Irish Prime Minister Leo Vardakar has ruled out suggestions that those crossing the Irish border after Brexit might need to pre-register.
The taoiseach was reacting to reports that this was one idea being considered by the UK government.
"It is not a solution that we envisage," he told an audience in Austin, Texas.
The future operation of the Irish border has been a sticking point in the negotiations between the UK and the EU.
Both sides have said they want to avoid a so-called hard border - the installation of physical barriers and customs checkpoints - between Northern Ireland and the Republic of Ireland.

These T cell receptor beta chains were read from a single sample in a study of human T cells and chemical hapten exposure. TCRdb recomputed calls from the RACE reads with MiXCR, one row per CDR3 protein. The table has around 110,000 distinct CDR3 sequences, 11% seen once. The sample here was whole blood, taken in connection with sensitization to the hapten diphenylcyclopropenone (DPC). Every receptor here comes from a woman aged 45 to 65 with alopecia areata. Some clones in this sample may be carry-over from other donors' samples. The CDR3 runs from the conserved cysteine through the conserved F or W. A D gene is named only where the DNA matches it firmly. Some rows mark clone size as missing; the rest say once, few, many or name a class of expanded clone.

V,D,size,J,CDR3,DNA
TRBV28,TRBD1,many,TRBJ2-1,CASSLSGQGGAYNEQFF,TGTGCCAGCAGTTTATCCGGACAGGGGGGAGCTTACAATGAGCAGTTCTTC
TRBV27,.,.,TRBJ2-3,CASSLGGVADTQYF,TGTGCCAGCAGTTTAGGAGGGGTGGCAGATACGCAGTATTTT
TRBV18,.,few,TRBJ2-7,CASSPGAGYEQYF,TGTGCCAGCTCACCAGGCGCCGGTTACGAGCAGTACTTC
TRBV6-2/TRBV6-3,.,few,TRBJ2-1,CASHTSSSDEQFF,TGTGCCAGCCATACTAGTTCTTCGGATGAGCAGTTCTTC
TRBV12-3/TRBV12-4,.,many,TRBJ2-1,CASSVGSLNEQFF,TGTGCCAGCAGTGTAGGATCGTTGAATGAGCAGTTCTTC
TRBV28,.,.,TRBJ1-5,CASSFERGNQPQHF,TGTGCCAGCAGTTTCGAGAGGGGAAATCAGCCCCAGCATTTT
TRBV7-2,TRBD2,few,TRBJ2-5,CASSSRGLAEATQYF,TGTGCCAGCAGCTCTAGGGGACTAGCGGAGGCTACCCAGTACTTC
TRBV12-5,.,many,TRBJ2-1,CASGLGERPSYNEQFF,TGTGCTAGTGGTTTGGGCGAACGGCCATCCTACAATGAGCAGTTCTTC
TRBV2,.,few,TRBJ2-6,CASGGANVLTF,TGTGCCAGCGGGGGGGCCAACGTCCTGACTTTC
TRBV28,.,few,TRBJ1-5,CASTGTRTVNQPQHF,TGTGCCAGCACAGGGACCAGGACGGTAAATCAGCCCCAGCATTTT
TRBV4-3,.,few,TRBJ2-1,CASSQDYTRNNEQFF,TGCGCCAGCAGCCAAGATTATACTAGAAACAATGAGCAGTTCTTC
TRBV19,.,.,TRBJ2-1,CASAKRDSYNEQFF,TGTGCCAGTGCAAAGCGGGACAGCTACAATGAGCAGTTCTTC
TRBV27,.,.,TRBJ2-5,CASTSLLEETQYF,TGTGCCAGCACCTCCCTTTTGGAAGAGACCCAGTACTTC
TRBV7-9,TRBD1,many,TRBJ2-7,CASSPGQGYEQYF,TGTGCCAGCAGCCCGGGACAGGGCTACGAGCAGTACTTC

The idea of pre-registration has come from a report by a customs expert which was prepared for the European Parliament.
One potential solution put forward in the Smart Border 2.0 report is that people crossing the border after Brexit would have to register in advance to avoid checks and delays.
However, Mr Varadkar dismissed it, adding that it might be helpful if British senior cabinet officials such as Boris Johnson and David Davis visited the border to see first hand that it was "invisible".
The UK government has guaranteed there will be no hard border but it is not yet clear how that can be achieved